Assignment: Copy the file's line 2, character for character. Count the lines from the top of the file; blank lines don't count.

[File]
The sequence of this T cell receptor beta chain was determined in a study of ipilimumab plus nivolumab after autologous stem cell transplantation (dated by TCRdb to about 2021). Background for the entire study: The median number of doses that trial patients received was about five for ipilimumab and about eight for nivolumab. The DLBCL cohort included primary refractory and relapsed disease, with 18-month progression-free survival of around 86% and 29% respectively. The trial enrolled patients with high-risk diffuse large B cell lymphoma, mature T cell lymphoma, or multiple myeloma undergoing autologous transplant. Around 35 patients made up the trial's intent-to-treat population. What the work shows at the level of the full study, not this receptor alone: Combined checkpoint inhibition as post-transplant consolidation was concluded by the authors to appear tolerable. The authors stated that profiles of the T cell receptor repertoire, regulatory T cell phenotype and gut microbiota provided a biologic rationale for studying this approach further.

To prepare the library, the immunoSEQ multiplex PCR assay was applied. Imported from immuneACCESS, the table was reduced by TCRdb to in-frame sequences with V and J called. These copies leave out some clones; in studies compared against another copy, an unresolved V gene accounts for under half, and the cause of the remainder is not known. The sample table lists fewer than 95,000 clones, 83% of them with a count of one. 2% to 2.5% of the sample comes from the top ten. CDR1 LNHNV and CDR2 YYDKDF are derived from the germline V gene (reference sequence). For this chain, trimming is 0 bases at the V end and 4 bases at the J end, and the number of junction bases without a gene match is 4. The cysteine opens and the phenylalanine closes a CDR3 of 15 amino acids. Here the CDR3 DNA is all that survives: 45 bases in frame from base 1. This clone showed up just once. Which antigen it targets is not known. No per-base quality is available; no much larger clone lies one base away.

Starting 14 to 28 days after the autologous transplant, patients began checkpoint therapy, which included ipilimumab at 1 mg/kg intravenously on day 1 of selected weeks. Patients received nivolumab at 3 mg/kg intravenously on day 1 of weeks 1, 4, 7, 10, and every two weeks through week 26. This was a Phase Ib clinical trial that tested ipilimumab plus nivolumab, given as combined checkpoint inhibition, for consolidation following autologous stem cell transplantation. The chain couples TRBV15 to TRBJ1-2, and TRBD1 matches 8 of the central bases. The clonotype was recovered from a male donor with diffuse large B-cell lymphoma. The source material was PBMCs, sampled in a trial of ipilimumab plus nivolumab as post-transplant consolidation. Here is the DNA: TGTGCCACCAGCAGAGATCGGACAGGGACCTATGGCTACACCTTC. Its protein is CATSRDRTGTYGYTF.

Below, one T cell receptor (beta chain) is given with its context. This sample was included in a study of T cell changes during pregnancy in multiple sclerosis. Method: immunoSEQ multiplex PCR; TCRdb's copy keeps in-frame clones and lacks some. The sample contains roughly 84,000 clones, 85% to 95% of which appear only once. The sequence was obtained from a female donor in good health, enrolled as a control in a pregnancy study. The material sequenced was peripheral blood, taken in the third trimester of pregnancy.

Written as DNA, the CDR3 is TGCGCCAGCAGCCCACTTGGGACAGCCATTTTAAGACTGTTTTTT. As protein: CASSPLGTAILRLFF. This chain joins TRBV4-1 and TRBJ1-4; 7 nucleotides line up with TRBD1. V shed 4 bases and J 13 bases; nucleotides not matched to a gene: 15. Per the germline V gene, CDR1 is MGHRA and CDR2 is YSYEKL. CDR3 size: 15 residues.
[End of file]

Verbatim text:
To prepare the library, the immunoSEQ multiplex PCR assay was applied. Imported from immuneACCESS, the table was reduced by TCRdb to in-frame sequences with V and J called. These copies leave out some clones; in studies compared against another copy, an unresolved V gene accounts for under half, and the cause of the remainder is not known. The sample table lists fewer than 95,000 clones, 83% of them with a count of one. 2% to 2.5% of the sample comes from the top ten. CDR1 LNHNV and CDR2 YYDKDF are derived from the germline V gene (reference sequence). For this chain, trimming is 0 bases at the V end and 4 bases at the J end, and the number of junction bases without a gene match is 4. The cysteine opens and the phenylalanine closes a CDR3 of 15 amino acids. Here the CDR3 DNA is all that survives: 45 bases in frame from base 1. This clone showed up just once. Which antigen it targets is not known. No per-base quality is available; no much larger clone lies one base away.